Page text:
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COOL FOOD : Toss and Serve

August 20, 1992|RUSS PARSONS

Is salad the casserole of the '90s?

In the old days, family dinners, as likely as not, were composed of meat (usually hamburger) cooked with some kind of vegetable (mostly onions and tomatoes) and noodles (generally macaroni), probably with cheese (or, more accurately, cheese-food) melted over it.

If there was a salad, odds are it was a wedge of iceberg (Romaine if mom was feeling fancy) with bottled Thousand Island on top.

That was 30 years ago--practically the Stone Age in this rapidly evolving world of cuisine. We are so much more sophisticated now, culinarily conversant in French, Italian, Chinese, Japanese, Thai and even Tagalog. We wouldn't dream of serving something like casserole.

Now our everyday family dinners are much more likely to consist of a piece of grilled chicken or fish served on a bed of greens, garnished with some crisply steamed or parboiled vegetables and dressed with a light, mustard-y vinaigrette. In other words, meat, some kind of vegetable, and greens with a dressing poured over them. Substitute noodles for greens and cheese for vinaigrette and the resemblance is inescapable. "Separated at Birth."

Of course, given the weather these days, cool, crisp salads make a whole lot more sense than baked noodles, but the impulse is the same--layers of ingredients combined into one-dish meals that get to the table in a hurry.

Dinner salads can be as simple or as complex as you want to make them. They can be made with something as exotic as the mesclun salad mixes from the growers markets (they're even starting to show up in many grocery stores) or with something as basic as boiled potatoes. They can even be made with fruit.

In fact, the farther from a lettuce-based salad you can get these days, the better off you are. Hot weather in the Salinas Valley effectively tripled prices of iceberg, Romaine and loose-leaf lettuces last month. The heat has broken, but its effects on the produce market linger. Any lettuce that formed a head during the hot weather is susceptible to all kinds of problems, meaning there won't be much lettuce around, and what there is will be very expensive.

Making things worse is the impact of the food-service industry, which fell behind on its supplies during the peak of the bad weather and now is buying everything in sight to catch up. All told, it will take at least three weeks, maybe longer, for prices to return to normal at the retail level.

So, you can use beans, beets and snap peas; mushrooms and cheese; potatoes and smoked salmon; figs, grapes and plums; or lamb, eggplant and tomatoes. You can even add fried leeks if you want.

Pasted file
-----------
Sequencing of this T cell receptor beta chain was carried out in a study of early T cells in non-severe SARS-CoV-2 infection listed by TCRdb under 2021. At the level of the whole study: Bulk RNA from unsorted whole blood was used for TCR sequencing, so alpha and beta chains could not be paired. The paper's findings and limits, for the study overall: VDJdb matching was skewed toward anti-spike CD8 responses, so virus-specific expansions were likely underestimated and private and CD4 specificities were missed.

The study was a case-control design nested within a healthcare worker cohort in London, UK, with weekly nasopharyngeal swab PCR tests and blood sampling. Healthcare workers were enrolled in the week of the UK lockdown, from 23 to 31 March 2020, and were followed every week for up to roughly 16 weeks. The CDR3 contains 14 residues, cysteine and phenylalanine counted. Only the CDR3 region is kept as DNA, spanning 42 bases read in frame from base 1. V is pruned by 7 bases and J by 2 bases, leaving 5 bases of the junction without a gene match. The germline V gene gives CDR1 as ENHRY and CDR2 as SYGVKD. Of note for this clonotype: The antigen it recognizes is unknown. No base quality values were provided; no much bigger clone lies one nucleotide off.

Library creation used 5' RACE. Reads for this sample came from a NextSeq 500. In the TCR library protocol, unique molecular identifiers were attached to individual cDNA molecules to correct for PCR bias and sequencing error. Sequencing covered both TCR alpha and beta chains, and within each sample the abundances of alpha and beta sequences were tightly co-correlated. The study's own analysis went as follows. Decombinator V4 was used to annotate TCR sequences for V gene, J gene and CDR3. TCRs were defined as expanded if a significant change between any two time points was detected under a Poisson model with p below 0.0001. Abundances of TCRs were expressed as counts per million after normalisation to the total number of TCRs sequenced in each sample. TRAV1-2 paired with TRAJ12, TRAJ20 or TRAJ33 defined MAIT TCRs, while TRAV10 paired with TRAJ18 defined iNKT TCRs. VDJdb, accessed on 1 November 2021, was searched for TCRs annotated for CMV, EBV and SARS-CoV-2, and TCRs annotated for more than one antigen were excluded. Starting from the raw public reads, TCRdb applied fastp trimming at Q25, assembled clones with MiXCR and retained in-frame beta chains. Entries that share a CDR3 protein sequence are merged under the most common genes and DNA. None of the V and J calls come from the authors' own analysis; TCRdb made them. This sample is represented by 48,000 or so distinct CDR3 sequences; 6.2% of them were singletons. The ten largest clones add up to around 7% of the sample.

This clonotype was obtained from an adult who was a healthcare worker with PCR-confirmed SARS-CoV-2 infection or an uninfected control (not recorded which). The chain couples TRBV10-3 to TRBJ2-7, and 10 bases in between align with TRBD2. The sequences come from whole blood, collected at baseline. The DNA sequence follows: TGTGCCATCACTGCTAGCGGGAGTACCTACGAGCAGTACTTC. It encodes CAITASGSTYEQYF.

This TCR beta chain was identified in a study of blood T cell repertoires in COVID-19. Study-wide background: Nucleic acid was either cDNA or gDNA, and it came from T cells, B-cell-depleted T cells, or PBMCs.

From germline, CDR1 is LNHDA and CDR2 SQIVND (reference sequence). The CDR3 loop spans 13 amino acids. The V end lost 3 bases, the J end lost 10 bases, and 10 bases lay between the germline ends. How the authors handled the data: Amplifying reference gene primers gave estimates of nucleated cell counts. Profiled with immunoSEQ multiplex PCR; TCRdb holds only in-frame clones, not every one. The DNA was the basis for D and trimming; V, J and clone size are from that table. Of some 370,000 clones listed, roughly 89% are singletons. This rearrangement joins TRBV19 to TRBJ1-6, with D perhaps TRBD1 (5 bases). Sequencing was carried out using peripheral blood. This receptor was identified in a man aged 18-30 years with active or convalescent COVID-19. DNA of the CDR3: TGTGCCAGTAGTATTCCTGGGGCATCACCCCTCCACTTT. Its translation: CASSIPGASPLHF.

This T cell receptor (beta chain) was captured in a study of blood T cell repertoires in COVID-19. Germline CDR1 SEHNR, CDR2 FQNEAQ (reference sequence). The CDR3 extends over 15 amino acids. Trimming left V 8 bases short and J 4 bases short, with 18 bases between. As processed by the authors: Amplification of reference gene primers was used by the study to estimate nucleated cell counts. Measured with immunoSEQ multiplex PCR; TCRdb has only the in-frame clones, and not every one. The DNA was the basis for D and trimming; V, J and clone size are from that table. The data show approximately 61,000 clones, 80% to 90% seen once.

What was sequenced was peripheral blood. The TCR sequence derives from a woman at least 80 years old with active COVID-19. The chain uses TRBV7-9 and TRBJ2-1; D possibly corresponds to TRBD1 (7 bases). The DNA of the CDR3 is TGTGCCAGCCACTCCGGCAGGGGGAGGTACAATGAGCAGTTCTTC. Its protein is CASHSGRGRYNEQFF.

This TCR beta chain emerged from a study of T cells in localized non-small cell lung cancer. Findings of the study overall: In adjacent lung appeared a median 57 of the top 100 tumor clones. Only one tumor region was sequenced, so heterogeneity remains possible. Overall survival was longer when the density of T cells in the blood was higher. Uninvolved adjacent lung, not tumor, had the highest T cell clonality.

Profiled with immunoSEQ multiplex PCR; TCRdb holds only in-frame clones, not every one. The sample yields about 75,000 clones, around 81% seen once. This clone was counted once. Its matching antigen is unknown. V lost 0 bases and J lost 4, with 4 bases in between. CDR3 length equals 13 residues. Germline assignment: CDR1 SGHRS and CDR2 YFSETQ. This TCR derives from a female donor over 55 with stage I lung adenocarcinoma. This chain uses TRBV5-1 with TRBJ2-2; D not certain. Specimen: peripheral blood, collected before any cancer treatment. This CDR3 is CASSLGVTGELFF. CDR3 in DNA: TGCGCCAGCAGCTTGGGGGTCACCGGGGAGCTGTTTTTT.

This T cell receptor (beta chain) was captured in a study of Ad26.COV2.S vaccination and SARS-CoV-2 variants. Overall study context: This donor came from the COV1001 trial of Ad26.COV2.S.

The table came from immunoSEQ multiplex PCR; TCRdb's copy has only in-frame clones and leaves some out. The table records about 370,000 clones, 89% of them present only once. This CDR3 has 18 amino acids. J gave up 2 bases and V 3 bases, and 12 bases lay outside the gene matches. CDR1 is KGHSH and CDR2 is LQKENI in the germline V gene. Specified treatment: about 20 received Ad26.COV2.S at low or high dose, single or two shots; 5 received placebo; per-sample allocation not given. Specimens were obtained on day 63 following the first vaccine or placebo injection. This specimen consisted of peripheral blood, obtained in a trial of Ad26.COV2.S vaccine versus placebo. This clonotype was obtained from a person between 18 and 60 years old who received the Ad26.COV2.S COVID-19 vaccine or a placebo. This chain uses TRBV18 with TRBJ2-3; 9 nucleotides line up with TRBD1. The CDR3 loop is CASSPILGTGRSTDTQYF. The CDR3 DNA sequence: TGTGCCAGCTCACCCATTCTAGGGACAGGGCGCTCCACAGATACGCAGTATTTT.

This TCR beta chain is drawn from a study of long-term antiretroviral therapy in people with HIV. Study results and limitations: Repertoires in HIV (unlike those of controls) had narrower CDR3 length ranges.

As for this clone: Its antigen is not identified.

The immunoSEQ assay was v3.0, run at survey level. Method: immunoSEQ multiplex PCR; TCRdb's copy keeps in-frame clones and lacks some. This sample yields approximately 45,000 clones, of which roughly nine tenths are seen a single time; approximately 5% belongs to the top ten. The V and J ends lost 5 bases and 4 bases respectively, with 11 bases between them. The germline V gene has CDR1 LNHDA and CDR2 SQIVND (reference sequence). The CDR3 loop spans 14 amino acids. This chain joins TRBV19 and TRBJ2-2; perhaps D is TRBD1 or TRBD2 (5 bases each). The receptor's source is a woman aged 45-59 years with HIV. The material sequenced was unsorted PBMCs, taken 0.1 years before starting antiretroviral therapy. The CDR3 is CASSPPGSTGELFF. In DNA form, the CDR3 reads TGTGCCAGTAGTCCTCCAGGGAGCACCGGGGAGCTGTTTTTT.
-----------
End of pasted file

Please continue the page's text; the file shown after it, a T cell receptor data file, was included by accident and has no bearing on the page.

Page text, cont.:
Just fight the urge to open a box of Salad Helper.


6 asparagus spears, cut into 1-inch pieces

1/4 pound wax beans, cut in 1-inch pieces

1/4 pound haricot verts, trimmed

1/4 pound sugar snap peas, cut open along 1 side

6 baby beets, boiled, peeled and halved

1 green pepper, cut julienne

1 sweet red pepper, cut julienne

1 purple pepper, cut julienne

Blue Cheese Vinaigrette

2 large carrots, peeled and shredded

1 chayote, peeled, seeded and thinly sliced or shredded

8 black pitted olives, sliced

Blanch asparagus, wax beans, haricot verts and peas separately in boiling, salted water. Drain and refresh in ice cold water until serving time, then drain well.

In large bowl combine vegetables with beets and green, red and purple peppers. Add 3/4 of Blue Cheese Vinaigrette and toss well.

Arrange carrots on large serving platter. Top with chayote shreds or slices. Heap salad on top in tall mound. Drizzle with remaining dressing. Garnish with olives. Makes 6 servings.

Each serving contains about:

195 calories; 284 mg sodium; 8 mg cholesterol; 13 grams fat; 16 grams carbohydrates; 6 grams protein; 2.04 grams fiber.

Blue Cheese Vinaigrette

1/4 cup olive oil

2 tablespoons white wine vinegar

1 tablespoon lemon juice

1/2 cup crumbled blue cheese


Freshly ground pepper

Combine olive oil, vinegar, lemon juice and cheese. Stir well. Season to taste with salt and pepper.


1 small firm-ripe cantaloupe, cut in 1/2-inch wedges

4 to 6 figs, cut in halves

1 yellow or white nectarine, halved, pitted and cut in wedges

3 kiwis, peeled and sliced 1/2-inch thick

2 yellow Mirabelle or black Friar plums, pitted, halved or quartered

1 cup small watermelon balls or dice

1/4 pound Champagne grapes

1 cup strawberries or other berries in season

1/2 cup blackberries

Citrus Sorbet

Arrange cantaloupe wedges to fill bottom of serving platter. Build up salad, using figs, nectarine, kiwis, plums, watermelon, grapes, strawberries and blackberries. Cover and chill until serving time. Garnish with large scoop of Citrus Sorbet. Makes 4 to 6 servings.

Each serving contains about:

453 calories; 28 mg sodium; 0 cholesterol; 2 grams fat; 114 grams carbohydrates; 4 grams protein; 3.67 grams fiber.

\o7 Citrus fruits provide more juice than pulp, making the texture of sorbets grainy. To improve the texture, stiffly beaten egg whites may be added to the sugar syrup base.

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